Lost Generation 

The stereotype of Asian kids in America is that of do-gooders and academic overachievers. But break the crime stats into ethnic subgroups and you'll start running into more and more kids like Lil' Cloudy -- gangsta.

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Taesali says she often relies on anecdotal evidence when applying for grants because there simply isn't any data on Pacific Islanders as a whole, not to mention the distinct subgroups like Samoan, Tongan, and Fijian.

Trung's father stood before the judge and told him that his son was no good -- beyond hope. "Lock him up as long as possible," the boy remembers his father saying. After the proceedings, Trung asked the bailiff to bring his dad over so he could talk to him. His father refused.

It was Trung's father who turned him in for carrying a weapon. The boy had come home drunk at three or four one morning. His father began yelling. Trung didn't want to hear it. He took a shower. The next day, his father confronted him about the pistol he had found in his son's clothes. What Trung didn't know was that his father had turned the gun over to the police, who had issued a warrant for his arrest. When he came home drunk again a few weeks later, his dad called the cops; the teenager was arrested around the corner from his house.

His father has no right to tell him what to do, Trung says. His father stays out late drinking and owns a gun, too, he says. Lily confirms this. Once, she says, her dad was arrested for drunk driving.

For the weapons charge, Trung did a month in juvenile hall, where he took the GED exam. "In juvenile, school is fun," he says in all seriousness. "If you don't go to school, you've got to stay in your cell all day and they bring your food on a tray. You wear underwear that maybe the guy next to you wore yesterday."

Lily says Trung called home every day. No one visited. His mother wanted to, but didn't know how to get there, he says. After he turned eighteen, he was transferred to another unit that housed more serious offenders -- people who had committed armed robberies and other violent acts. "I think he was scared," Lily says. "There are some big guys in there." Hopefully, the thought of life behind bars will keep him out, she says.

Trung is now on probation until he turns 21, and the ankle monitor tracks his every move. He must wear it for a hundred days and is not allowed to leave the house, except for school, counseling, community service, probation meetings, or the weekly drug test. Violating any of these requirements is grounds for re-arrest, as is taking part in any gang activity. The probation officer can search his house at any time.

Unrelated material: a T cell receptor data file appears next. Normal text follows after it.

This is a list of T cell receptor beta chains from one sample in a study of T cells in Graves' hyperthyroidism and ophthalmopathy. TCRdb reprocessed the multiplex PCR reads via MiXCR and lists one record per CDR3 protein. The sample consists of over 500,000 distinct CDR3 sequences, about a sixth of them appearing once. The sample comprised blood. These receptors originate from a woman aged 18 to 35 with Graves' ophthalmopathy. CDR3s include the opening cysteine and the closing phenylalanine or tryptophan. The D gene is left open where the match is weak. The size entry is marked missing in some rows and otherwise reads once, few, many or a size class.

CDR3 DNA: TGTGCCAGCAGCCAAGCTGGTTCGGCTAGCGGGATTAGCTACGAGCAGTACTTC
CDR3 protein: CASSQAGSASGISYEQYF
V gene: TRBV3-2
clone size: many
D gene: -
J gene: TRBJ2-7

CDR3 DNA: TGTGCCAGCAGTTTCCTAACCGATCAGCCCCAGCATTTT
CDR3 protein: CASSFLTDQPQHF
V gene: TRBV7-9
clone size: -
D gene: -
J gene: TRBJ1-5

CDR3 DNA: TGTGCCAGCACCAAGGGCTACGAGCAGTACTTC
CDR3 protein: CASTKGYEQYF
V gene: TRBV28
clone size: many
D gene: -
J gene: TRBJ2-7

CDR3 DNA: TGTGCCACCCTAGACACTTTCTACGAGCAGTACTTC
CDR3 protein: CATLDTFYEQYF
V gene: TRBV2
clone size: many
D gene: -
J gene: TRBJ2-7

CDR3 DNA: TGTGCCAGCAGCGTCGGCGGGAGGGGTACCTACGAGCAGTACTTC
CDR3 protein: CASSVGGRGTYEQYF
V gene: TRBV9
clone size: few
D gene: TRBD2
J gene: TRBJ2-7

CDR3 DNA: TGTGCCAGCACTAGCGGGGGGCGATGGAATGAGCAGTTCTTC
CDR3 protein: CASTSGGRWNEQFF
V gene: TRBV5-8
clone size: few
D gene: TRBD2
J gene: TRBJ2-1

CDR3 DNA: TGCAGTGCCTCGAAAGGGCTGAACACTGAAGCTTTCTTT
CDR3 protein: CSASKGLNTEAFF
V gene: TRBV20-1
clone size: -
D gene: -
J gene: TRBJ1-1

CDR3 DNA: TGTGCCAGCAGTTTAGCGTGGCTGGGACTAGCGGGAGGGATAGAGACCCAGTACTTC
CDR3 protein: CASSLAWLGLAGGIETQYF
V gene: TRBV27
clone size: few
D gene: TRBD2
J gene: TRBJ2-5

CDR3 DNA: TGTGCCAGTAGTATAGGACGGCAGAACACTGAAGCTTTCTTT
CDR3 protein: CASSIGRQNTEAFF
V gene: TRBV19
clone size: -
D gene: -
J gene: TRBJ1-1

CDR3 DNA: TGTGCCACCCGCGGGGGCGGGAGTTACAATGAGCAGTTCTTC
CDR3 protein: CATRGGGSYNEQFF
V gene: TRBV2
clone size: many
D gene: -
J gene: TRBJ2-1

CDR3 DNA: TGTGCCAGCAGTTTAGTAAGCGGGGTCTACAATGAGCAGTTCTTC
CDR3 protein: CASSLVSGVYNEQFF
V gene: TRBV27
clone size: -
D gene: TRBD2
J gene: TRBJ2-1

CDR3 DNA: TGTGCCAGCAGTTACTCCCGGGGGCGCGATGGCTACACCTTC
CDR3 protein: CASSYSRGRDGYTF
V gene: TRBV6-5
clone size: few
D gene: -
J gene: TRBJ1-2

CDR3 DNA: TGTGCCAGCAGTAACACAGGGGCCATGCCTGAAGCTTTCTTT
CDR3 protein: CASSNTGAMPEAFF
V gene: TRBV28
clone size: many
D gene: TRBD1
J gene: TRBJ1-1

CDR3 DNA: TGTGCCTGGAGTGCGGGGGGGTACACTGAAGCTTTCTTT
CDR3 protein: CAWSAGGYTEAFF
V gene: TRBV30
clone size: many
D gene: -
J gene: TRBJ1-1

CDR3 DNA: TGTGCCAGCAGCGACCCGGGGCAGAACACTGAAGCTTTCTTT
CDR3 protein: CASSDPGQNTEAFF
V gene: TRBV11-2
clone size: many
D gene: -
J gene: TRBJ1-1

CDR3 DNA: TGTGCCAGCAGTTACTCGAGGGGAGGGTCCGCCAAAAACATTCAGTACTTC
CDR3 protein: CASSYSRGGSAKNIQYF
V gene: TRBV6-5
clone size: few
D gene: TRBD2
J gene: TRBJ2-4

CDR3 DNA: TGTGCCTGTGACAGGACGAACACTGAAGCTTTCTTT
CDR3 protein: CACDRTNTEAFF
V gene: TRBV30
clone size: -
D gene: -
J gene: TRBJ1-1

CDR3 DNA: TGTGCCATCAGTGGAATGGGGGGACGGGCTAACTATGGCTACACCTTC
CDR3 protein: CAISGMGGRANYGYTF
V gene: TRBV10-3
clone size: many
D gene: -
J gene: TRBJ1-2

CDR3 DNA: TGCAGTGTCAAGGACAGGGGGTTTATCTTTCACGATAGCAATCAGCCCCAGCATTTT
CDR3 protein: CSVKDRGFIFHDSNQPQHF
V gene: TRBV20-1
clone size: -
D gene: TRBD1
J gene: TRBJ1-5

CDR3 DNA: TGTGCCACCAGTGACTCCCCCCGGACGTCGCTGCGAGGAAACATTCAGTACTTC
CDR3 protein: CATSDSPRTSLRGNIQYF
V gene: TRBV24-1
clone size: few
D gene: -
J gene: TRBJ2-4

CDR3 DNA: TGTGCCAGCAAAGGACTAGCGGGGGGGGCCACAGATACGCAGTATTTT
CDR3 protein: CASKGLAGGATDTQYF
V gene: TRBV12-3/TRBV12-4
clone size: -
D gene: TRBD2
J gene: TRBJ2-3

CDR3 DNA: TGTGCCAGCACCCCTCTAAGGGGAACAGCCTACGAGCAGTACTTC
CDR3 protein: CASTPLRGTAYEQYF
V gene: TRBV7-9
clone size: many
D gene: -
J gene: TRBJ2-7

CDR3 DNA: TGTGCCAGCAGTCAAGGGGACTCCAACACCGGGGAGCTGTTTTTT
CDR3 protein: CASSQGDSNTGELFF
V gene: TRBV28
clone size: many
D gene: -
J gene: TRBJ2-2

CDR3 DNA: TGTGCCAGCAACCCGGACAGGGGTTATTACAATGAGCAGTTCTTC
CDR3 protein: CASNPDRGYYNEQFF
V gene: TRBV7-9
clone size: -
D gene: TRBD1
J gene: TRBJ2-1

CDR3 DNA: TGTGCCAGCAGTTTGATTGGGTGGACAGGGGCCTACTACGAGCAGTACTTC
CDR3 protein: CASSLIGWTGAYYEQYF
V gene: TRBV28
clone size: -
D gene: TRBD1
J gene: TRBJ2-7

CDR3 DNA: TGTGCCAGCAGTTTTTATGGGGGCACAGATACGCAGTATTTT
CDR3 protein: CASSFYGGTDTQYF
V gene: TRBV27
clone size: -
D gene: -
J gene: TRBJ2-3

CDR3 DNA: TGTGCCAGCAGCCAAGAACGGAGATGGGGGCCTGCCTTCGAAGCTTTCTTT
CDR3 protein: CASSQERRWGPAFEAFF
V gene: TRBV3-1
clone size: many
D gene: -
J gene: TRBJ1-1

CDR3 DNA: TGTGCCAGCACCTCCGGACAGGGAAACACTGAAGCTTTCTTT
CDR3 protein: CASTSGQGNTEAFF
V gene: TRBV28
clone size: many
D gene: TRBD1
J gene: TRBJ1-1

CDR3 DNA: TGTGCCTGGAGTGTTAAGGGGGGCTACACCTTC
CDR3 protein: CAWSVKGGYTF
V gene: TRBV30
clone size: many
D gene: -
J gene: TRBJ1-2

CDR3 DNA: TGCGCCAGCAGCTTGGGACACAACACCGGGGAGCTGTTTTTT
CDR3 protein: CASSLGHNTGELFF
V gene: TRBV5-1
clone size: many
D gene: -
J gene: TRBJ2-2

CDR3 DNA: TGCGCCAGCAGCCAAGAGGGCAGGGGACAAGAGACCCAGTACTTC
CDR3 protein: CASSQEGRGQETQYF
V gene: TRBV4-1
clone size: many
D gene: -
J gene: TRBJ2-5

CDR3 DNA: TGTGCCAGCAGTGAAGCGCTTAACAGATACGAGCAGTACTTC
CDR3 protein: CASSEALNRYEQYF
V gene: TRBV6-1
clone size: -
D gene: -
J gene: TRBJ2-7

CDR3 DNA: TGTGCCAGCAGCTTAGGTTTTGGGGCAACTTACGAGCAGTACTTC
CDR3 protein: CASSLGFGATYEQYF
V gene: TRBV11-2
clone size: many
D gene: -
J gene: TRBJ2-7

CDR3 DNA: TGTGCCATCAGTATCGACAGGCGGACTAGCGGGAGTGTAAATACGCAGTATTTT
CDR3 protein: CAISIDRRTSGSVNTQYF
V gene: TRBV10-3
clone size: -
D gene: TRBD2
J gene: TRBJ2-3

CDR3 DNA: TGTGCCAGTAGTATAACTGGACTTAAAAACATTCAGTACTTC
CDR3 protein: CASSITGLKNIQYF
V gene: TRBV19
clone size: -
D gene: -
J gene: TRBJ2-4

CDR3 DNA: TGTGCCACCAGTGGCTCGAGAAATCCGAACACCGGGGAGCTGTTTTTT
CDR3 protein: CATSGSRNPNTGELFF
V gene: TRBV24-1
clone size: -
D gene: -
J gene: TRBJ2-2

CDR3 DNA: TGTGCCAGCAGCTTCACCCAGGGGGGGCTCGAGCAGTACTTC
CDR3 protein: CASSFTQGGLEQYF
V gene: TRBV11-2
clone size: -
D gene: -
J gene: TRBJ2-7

Lil' Cloudy plays along. He attends his classes, but he also keeps that blue bandanna in his pocket. The young man doesn't feel as though he's done anything wrong. "Why do I have to have counseling? Why don't my mom and dad take counseling too?" he says. "If a two-year-old says 'fuck,' who's to blame? Not the two-year-old. Why is that different when you're twelve? I'm not going to put all the blame on the parents. But parents got to learn different methods of raising their kids."

Now he spends his days watching the NBA play-offs, reading a bit, and listening to music in his spartan room, furnished with the bottom half of a bunk bed and a seat from an old car as a chair. Ten shirts hang in the closet -- almost all of them blue. He still hasn't bothered to put anything up on the walls after his father's last rampage through the room.

Unlike many of his gang peers, Trung has aspirations. His diploma arrived at the end of May, and Mom bought a frame for it right away. Trung now wants to enroll in community college. Though he missed most of ninth grade, he managed to attend class on the day his school administered the STAR test, the state's standardized achievement test. He scored in the top five percent for his grade level, earning himself a $1,000 scholarship, should he ever decide to use it.

Maybe he'll study business, he says. Maybe he'll go into the military. Help develop weapons or something -- all the news on terrorism interests him. "It's kind of like street gangs, except bigger. Nations against nations. And they're all fighting each other. Instead of having guns, they're using nuclear weapons."

Trung's goals hinge on the material. "Live in a big house. Drive fancy cars. Never worry about bills and mortgages," he says. Of course, that would also require that he not get killed in a spat over the color of his shirt.

Trung may have the same dreams as other teenagers, but he's not willing to give up his gang to realize them. "I'm not going to quit," he insists. "Sooner or later, I'll be back doing the same thing."

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